Saturday, August 22, 2009

Orange Blossom Breeze Quilt : Remembering Grappa Eddie

After I learned to quilt in 2004, I decided that I would make a quilt for my Grappa Eddie. When I shared my intentions, everyone in my family said "Why do you want to make a quilt for Grappa? He's not going to be around much longer." My mom took care of the quilting and the binding. When we gave it to him, we made sure he understood that this quilt was to be used, and not put away and "saved" to keep it nice. We were very familiar with his Depression-era mentality for saving things, and never using them.

I found some orange blossom fabric and fell in love with the colors and the textures. It reminded me of Grappa. He had a talent for picking the best boxes of Indian River grapefruit and oranges from the traveling truck drivers who sold them on the road in northern Wisconsin. Grappa knew how to pick the fruit at the peak of ripeness, sweet, and fresh, and juicy. He knew what he was doing!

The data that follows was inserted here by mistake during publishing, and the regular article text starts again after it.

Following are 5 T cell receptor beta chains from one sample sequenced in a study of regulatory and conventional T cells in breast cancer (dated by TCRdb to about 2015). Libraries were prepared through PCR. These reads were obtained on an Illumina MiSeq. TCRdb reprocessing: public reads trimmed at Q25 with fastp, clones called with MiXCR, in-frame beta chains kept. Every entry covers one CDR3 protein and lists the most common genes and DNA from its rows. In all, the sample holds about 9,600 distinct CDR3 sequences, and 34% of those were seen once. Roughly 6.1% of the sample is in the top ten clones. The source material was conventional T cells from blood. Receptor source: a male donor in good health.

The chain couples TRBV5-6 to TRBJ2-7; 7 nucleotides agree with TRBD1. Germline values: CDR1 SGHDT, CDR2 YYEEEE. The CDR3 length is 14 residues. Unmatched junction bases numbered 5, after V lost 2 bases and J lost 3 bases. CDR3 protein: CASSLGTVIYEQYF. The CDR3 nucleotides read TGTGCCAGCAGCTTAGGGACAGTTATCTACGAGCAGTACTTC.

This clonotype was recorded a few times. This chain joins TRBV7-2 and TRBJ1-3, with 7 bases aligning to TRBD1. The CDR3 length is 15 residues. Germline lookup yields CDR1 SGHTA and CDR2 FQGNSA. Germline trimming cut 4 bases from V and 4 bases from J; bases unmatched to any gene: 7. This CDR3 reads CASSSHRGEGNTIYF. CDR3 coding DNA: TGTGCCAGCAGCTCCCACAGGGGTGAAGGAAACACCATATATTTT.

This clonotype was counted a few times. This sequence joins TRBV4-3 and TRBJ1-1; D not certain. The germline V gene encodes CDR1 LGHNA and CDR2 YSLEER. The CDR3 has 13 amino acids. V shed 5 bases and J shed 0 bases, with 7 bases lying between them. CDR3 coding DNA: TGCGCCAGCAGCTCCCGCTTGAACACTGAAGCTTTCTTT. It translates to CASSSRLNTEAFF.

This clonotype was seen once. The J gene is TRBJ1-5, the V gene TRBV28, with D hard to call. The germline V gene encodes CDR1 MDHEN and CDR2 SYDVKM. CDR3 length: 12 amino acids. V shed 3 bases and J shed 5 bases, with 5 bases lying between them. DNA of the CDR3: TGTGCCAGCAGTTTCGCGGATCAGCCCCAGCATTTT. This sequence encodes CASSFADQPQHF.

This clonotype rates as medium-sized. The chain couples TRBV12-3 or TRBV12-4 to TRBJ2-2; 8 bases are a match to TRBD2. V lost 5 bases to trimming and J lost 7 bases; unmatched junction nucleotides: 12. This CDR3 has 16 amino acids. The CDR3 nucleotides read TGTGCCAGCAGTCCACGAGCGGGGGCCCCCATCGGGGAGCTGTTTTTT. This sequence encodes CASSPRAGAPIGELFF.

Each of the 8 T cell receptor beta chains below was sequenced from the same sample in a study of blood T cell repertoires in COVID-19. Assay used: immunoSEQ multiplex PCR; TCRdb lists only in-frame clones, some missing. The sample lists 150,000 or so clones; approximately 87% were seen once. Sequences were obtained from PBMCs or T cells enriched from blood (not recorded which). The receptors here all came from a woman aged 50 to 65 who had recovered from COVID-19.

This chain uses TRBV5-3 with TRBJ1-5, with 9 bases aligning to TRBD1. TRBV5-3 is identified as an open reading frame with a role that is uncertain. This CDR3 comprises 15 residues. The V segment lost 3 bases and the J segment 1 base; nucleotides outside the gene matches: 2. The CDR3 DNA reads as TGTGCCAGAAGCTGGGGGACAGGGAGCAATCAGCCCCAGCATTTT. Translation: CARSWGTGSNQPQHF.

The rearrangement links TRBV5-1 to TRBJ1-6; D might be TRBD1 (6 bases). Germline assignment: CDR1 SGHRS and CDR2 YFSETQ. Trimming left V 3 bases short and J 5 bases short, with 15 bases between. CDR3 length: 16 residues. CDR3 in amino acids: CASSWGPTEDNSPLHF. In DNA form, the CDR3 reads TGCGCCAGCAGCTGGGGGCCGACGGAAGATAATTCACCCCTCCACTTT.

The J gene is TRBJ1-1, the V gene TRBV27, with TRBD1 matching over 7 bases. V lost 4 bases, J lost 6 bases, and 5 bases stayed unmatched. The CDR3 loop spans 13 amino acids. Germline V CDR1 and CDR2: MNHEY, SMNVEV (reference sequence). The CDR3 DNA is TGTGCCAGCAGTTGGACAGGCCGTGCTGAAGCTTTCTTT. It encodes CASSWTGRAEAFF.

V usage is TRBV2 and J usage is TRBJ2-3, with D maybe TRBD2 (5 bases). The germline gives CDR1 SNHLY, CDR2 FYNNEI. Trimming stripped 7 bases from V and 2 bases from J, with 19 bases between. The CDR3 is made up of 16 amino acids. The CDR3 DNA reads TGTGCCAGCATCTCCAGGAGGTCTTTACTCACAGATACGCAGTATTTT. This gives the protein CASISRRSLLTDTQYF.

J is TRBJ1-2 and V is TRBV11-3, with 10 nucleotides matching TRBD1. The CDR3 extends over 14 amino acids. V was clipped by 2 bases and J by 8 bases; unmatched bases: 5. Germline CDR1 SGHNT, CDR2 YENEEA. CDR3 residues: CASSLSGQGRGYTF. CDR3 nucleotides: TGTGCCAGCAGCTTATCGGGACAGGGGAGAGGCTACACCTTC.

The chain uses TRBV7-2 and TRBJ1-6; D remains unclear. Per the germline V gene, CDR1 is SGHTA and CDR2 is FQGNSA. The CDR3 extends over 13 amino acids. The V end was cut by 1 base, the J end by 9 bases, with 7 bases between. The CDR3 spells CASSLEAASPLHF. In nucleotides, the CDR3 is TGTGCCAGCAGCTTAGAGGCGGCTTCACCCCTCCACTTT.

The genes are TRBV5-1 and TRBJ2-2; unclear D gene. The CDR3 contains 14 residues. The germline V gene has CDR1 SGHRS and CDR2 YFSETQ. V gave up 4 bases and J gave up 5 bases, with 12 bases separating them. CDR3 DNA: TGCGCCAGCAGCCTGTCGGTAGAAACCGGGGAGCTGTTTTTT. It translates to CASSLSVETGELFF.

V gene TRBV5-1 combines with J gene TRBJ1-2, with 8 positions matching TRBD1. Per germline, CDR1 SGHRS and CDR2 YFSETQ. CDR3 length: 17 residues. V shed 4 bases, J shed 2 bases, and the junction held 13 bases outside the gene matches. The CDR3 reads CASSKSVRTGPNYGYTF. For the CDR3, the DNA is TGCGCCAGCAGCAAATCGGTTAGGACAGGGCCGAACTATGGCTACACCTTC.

This is Grappa in an orange grove in Florida in the 1960s, I think.

The pattern is called Northwind, however, I softened it to "Orange Blossom Breeze" because Grappa didn't tolerate the cold as he did in his younger days. This quilt was my way of keeping him warm with memories of his cross-country drives down south and the sweet, fresh fruit of Florida--where everyone has a fruit tree in their yard!

After Grappa moved into the nursing home 2 years ago, Gramma returned the quilt to me. They decided the detergents in the nursing home would be too harsh on the quilt. She gave it back to me--it still smelled like their house. Now I get to keep the quilt and remember Grappa Eddie.

Grappa Eddie died peacefully on August 20, 2009. He was 98 years old.

Thursday, August 20, 2009

Dark Block Print

Here's another blast from the past. Dijanne Cevaal has been talking about her lino-cut class, and it made me think of my long-ago dabbles in the medium (or near-by).

I made this wood block print in my "dark" years. I was a waitress at a resort in Three Lakes, WI in 1990. We worked 10-12 hours a day, every day, all summer. I made $2.90/hour plus tips. We had 2 hours off in the afternoon. The other girls would go water-skiing. I stayed out of the sun and read, wrote letters, or made art. One of the guests was so impressed with my work that he actually bought me a set of printer's inks and a brayer. I had been using plain old acrylic paint spread with a paintbrush. His family valued the arts. I think his daughter played the cello ...